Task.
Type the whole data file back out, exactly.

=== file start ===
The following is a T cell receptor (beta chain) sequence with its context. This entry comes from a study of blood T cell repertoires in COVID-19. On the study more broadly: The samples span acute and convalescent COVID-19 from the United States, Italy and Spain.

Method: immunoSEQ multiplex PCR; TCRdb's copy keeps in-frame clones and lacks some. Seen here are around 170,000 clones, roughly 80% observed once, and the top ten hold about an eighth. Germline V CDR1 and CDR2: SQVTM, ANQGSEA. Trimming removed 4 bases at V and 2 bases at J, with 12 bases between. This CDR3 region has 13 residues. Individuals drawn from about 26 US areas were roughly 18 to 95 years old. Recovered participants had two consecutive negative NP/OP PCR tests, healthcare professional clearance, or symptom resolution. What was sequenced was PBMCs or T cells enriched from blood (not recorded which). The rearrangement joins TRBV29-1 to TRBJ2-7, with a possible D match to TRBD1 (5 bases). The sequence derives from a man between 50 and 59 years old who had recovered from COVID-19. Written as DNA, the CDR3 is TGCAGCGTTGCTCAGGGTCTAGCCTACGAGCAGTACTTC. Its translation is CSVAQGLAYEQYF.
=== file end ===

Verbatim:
The following is a T cell receptor (beta chain) sequence with its context. This entry comes from a study of blood T cell repertoires in COVID-19. On the study more broadly: The samples span acute and convalescent COVID-19 from the United States, Italy and Spain.

Method: immunoSEQ multiplex PCR; TCRdb's copy keeps in-frame clones and lacks some. Seen here are around 170,000 clones, roughly 80% observed once, and the top ten hold about an eighth. Germline V CDR1 and CDR2: SQVTM, ANQGSEA. Trimming removed 4 bases at V and 2 bases at J, with 12 bases between. This CDR3 region has 13 residues. Individuals drawn from about 26 US areas were roughly 18 to 95 years old. Recovered participants had two consecutive negative NP/OP PCR tests, healthcare professional clearance, or symptom resolution. What was sequenced was PBMCs or T cells enriched from blood (not recorded which). The rearrangement joins TRBV29-1 to TRBJ2-7, with a possible D match to TRBD1 (5 bases). The sequence derives from a man between 50 and 59 years old who had recovered from COVID-19. Written as DNA, the CDR3 is TGCAGCGTTGCTCAGGGTCTAGCCTACGAGCAGTACTTC. Its translation is CSVAQGLAYEQYF.